Arsenic trioxide (ATO) has been found to be effective in APL both as additive to ATRA, as well as monotherapy10. A natural explanation for the clinically observed in vivo synergistic effects of ATRA and ATO should be the collaboration among their distinct targeting molecular pathways. ATO was shown to degrade PML/RARα mediated by sumolation11, an effect likely to be similar to ATRA treatment. Large scale screening of ATO response showed that most of genes affected by ATO were also affected by ATRA. Screening was able to identify effects of ATO such as reorganization of the cell nucleus and cytoplasmic structures, but not its impact on the multilayered regulatory levels significantly different from ATRA12. The exact role for ATO in ATRA-based therapy remains unclear.

Most receptors and molecular pathways are developmentally regulated. RARα signaling was found to enhance the growth of the granulocyte-macrophage colony-stimulating factor (GM-CSF) dependent colonies derived from normal human bone marrow13. RARα simultaneously decreases production of colonies representing other hematopoietic lineages including erythroid13. Interestingly, RARα dependent clonal selection is also cell/cell contact dependent. In liquid suspension, ATRA not only enhances the generation of committed myeloid progenitors but also increases the production of more primitive hematopoietic precursors13. Therefore, task as simple as to understand the role of RARα itself requires methods to accommodate complexity.

Considering these questions to be clarified, we explored APL in this paper from systems biology viewpoint. We constructed endogenous molecular-cellular network14 (see Fig. 1 for the procedure) for APL comprised of consolidated molecules and molecular pathways critical for normal hemopoietic development and physiology. The endogenous network consists of various feedback loops without absolute upstream or downstream, in contrast to “input-output” type of signal transduction modeling. The dynamics of this network has unique properties not possessed by individual pathways and modules, such as autonomy, multistability, robustness, adaptivity, and cooperativeness. The dynamical structure of the APL network was found to support the hypothesis that APL is a robust state formed by molecular interactions14. The leukemogenesis and recovery by differentiation therapy are straightforwardly interpreted as transitions between APL and normal states. New biomarkers and drug targets were obtained from modeling results. A mechanistic and quantitative model of APL is achieved here.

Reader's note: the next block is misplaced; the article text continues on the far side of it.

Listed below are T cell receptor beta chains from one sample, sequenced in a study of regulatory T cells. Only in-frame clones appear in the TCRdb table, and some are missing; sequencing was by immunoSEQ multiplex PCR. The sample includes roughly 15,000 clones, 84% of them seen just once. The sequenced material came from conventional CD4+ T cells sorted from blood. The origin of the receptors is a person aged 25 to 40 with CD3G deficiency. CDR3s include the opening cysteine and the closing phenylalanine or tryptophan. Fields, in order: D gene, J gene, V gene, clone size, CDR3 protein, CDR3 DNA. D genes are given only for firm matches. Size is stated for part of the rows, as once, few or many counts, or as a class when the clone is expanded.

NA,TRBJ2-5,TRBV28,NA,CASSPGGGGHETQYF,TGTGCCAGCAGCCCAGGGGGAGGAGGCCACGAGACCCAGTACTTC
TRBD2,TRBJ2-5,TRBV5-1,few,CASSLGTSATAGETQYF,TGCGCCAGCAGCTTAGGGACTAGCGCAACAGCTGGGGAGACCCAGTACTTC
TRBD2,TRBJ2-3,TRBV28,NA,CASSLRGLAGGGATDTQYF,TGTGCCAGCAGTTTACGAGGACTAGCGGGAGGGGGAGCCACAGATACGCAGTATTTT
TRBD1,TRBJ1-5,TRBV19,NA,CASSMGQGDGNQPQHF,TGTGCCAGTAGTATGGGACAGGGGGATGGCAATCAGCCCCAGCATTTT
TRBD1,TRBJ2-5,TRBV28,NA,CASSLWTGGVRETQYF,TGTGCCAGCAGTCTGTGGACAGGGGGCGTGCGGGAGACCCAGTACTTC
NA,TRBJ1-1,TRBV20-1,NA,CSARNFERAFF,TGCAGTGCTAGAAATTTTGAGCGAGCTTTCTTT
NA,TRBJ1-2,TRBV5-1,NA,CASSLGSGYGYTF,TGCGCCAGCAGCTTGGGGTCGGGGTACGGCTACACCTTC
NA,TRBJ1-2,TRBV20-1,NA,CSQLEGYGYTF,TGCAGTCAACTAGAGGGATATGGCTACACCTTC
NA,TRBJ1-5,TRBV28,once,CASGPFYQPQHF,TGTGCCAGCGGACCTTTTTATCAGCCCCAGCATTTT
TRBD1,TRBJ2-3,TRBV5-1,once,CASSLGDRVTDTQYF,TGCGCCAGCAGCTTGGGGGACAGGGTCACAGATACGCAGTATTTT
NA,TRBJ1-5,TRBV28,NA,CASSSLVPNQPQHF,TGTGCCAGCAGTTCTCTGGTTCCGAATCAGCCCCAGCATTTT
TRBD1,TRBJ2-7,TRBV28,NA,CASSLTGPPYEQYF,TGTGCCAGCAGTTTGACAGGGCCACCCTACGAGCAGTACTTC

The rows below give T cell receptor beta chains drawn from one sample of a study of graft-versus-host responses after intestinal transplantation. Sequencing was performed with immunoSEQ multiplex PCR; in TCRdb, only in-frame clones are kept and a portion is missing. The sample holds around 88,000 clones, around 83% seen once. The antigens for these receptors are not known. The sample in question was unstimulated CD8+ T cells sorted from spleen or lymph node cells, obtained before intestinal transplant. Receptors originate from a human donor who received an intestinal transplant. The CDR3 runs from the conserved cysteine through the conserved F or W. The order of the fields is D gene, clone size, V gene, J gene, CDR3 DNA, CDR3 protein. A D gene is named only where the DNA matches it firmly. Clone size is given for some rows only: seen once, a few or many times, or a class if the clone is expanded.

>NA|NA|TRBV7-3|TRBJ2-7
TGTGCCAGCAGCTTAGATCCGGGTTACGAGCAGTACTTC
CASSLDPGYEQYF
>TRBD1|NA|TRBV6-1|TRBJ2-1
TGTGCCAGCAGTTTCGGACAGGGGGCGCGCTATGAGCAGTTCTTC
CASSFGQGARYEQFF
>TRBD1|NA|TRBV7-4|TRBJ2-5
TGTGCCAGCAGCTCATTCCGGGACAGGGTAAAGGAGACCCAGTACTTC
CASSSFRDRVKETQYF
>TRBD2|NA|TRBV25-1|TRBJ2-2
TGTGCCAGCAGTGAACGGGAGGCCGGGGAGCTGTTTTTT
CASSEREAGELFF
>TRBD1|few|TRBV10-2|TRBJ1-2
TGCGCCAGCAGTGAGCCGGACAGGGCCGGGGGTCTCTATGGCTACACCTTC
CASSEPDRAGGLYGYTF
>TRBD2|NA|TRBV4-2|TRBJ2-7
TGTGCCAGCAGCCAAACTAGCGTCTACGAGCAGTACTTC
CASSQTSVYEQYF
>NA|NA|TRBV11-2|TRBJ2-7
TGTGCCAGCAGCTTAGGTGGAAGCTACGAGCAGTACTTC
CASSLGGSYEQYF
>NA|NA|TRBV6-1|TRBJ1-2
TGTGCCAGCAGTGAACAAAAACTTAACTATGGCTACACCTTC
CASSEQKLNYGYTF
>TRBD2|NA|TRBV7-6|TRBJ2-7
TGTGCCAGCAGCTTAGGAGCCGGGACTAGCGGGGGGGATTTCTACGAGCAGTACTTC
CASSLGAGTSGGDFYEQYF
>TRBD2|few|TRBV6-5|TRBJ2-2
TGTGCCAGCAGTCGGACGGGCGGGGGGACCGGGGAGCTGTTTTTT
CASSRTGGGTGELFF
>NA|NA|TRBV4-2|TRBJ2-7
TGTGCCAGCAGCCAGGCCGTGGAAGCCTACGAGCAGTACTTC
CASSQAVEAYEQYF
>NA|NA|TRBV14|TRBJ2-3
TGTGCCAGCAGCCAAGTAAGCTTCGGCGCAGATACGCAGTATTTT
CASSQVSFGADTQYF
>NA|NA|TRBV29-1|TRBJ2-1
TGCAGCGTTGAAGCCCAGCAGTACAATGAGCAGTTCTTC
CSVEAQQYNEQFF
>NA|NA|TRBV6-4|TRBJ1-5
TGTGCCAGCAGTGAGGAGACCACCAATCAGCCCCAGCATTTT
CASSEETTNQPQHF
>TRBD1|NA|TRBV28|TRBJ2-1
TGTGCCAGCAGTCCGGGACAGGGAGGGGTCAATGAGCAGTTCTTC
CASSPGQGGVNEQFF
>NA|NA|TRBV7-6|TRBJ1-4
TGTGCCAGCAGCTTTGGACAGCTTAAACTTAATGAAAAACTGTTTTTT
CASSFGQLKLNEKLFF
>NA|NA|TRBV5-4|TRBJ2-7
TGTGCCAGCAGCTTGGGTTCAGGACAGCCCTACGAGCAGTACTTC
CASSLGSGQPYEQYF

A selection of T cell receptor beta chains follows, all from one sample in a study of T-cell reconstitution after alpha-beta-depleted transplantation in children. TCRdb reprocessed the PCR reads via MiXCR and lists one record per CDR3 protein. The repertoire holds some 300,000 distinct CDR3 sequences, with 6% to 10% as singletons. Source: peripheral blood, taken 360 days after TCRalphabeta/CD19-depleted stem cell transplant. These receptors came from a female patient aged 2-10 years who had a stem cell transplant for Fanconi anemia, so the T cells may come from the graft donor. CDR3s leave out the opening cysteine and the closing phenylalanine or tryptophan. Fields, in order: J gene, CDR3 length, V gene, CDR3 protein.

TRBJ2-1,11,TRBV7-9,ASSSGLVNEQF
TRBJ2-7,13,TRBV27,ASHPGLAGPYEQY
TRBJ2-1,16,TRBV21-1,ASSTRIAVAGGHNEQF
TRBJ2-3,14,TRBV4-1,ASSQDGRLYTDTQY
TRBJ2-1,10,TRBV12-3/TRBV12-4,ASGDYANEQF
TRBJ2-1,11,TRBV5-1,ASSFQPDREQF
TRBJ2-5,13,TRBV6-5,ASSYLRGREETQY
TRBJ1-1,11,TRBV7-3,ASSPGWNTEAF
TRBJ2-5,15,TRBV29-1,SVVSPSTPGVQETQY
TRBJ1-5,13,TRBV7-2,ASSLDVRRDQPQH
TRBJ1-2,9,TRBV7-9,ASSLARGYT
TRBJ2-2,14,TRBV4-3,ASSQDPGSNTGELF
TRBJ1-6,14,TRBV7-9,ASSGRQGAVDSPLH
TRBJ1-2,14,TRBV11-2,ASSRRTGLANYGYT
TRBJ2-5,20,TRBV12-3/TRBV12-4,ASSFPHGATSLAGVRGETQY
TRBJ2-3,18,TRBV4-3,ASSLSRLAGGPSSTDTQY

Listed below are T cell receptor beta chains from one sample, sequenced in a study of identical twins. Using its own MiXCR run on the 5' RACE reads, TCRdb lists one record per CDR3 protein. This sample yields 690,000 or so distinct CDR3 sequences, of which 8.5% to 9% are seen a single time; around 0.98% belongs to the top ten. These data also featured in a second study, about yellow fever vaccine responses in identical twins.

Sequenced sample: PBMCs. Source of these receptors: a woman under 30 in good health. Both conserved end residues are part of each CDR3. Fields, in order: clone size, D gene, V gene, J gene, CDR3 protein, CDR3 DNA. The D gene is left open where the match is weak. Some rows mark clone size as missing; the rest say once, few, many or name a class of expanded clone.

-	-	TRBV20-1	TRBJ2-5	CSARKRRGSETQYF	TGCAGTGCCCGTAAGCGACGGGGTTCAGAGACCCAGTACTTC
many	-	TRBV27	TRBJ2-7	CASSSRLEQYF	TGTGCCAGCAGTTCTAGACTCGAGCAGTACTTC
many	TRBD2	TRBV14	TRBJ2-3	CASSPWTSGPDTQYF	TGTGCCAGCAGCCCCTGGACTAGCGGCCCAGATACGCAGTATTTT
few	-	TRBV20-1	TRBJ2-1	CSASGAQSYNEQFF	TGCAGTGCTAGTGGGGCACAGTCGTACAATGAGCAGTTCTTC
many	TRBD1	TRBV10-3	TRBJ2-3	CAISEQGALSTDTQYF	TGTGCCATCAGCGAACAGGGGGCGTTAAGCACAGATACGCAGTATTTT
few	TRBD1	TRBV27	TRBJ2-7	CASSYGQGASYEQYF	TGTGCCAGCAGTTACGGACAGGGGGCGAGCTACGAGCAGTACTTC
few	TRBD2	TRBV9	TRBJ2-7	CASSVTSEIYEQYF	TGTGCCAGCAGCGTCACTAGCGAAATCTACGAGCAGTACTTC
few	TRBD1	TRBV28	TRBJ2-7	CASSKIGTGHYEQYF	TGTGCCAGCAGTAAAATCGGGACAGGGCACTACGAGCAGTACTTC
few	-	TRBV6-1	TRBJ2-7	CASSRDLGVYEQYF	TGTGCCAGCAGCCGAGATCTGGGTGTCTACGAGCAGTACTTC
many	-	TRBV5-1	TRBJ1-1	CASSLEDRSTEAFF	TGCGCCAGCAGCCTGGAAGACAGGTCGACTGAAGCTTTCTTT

Figure 1: Outline of endogenous molecular-cellular network construction and modeling of APL.
Figure 1

Network construction: we start with summarizing retinoic acid targets as well as normal cellular functions at modular level. We choose key nodes in each module with reference to previous cancer models42,43 to construct a minimal core network presenting basic cellular functions. Endogenous agents (genes, molecules, or pathways) specific for myeloid development, such as transcription factors Pu.1, C/EBPβ, Runx1, and signaling pathways Stat1/5 are included in the network. The interactions between agents are collected from a large amount of literature supported by solid molecular biology experiments. Feedbacks related to embryonic development, especially those regulated by retinoic acid are included. Analysis of the network: we use dynamical equations to calculate attractors formed by the network structure. We run random parameter tests to demonstrate the results are robust. Comparison with high-throughput data further validates our modeling. Mechanism: In this context, APL as well as normal phenotypes correspond to attractors of the network dynamics. We find that SHH, BMP, and VEGF pathways are indispensable for the network to form the APL-like attractor. Leukemogenesis may be understood as a transition from normal states to APL state due to an accumulation of internal fluctuations or external perturbations. Induced switching from APL-like attractor thus represents differentiation therapy. Further predictions: we make a series of “dry experiments” on the endogenous network. We predict drug targets based on systematic perturbations of APL-like state to a normal state. Biomarkers can be recognized as differentially expressed agents or their downstream genes from the calculated molecular profiles of the attractors. Drug effects may also be tested through the overall influence of a drug on targeted agents.